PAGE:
Patxi was a professional competition climber for more than 8 years. During that time he won all titles there were to win culminating with the gold in the World Championship in 2009. Although he really enjoyed those years, he had to combine extenuating training and competitions with rock climbing, which was his beginning as a climber when he was 10 and which still is his passion at over 40. He is glad that all that successes and hard work allow him to now live doing what he really loves.
Birthday: September 7, 1980
Home town: Eibar, Basque Country, Spain
Current home: Oliana, Lleida, Spain
Favorite MAXIM rope: Airliner 9.1mm
“Climbing gives me what I need, balance, energy and a big smile every time.”
“This sport requires true confidence in your gear. If you are not confident on it at the wall you cannot focus on your climbing. MAXIM ROPES help me get a complete focus.”
“Lightness, safety and durability. The Airliner ropes from Maxim is the perfect balance, there is probably nothing better out there.”
Patxi Usobiaga Lacunza
Tell us how and when you got into climbing?
It was love at first sight. When I was 10 years old I watched it on the television for the first time, a few days after I went climbing for the first time. My parents encouraged and supported me doing it during my teenage years and nothing has stopped me since.
What do you think was the highlight of your climbing career (so far)?
World cups 2006-2007 and the world Championship 2009. They were somehow the culmination of my career with the most important medals that existed at that time.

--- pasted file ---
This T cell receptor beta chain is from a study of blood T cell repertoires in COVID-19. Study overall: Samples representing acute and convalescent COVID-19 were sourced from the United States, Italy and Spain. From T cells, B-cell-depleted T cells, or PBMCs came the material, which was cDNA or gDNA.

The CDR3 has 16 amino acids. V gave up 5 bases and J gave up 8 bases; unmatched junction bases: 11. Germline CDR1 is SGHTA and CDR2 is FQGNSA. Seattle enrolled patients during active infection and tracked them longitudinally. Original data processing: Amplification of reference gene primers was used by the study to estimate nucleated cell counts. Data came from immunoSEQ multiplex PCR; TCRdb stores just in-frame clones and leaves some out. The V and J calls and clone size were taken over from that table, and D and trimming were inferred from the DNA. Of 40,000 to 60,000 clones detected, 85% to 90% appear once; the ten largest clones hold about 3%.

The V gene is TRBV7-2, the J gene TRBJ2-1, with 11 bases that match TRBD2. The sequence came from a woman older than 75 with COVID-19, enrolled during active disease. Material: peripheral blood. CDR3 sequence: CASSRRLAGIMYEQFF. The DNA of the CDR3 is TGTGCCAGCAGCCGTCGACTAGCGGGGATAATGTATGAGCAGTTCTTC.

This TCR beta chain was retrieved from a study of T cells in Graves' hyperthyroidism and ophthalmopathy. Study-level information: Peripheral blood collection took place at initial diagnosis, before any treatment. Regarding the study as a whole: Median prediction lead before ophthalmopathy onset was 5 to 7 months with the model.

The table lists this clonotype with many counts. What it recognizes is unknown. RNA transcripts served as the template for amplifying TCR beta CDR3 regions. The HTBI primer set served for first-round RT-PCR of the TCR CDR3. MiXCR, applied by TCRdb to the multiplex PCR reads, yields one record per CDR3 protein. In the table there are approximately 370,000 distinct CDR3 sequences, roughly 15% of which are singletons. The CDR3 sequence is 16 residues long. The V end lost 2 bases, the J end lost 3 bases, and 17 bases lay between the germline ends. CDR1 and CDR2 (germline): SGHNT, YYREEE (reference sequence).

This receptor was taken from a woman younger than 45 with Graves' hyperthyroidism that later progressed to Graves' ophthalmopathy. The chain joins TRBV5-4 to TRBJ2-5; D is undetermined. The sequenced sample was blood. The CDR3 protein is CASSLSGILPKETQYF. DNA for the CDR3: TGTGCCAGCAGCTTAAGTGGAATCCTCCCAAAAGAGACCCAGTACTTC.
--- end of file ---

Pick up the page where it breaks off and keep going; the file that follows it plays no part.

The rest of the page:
What are you doing when you are not climbing?
I am a father so when I am not climbing, bolting, training or working I am with my family, which requires a lot of energy.
What is the soundtrack of your life (favorite song)?
Nuvole Bianche , Ludovico Einaudi
What stokes you the most?
Many things and actions move me, but one that is incredible is when I see an athlete get a medal. I know what it means and the sacrifice behind it.
If you could choose a super power, what would it be?
Stopping time, to be able to do all I want to do during a day. 24 hours is not enough.
What was your favorite climbing adventure?
When I see a line on a wall and I bolt it and then start evolving on it to get the send. The harder the route, the greater the adventure, and the more you enjoy it. That is what climbing is about.
What would you be doing if you weren't a pro climber?
Climbing too. I would have managed something to keep on doing it full (or almost full) time.
Find out more about Patxi here:
Country/City: Ceuse, France
One of the best lines I have ever climbed. King line. I had to make several trips to climb it, even though I was ready to send I kept falling probably because I was pressuring myself to send it. The day I got over that I sent it. This is a visionary line bolted by Jean Cristophe Lafaille, and was besieged by climbers like Arnaud Petit, until in 2001 Chris Sharma made the FA proposing 9a+. Perfect crimps and holes on a world-class rock, perfect. Also full of colors that make it very attractive from the ground.
Country/City: Peramola, Lleida, Catalunya/Spain
A personal battle that lasted 8 years. On my first trip in 2009, I was very close to send it, but in an attempt my shoulder came out and I had to get surgery. 8 years later, after many changes in my life, I was back under the same personal project. Everything was different and especially my level (much lower), but I felt that if I trained hard and focused I could do it. And so it was on and after a great struggle, I managed to climb those 45 meters of pure resistance in the Contrafort del Rumbao wall. The route was bolted and FAed by Chris Sharma.
This route is so legendary that it makes you have a different respect for it. So many times seen in magazines, videos and one of Gülich’s historic ascents. For me, with this route the fight was against the atmospheric conditions, not against the difficulty of the route. My fingers get numbed at low temperatures and I had to really focus to send it before the winter conditions arrived in the fall of 2008.
© Javi Pec, Jan Novak, Bernardo Gimenez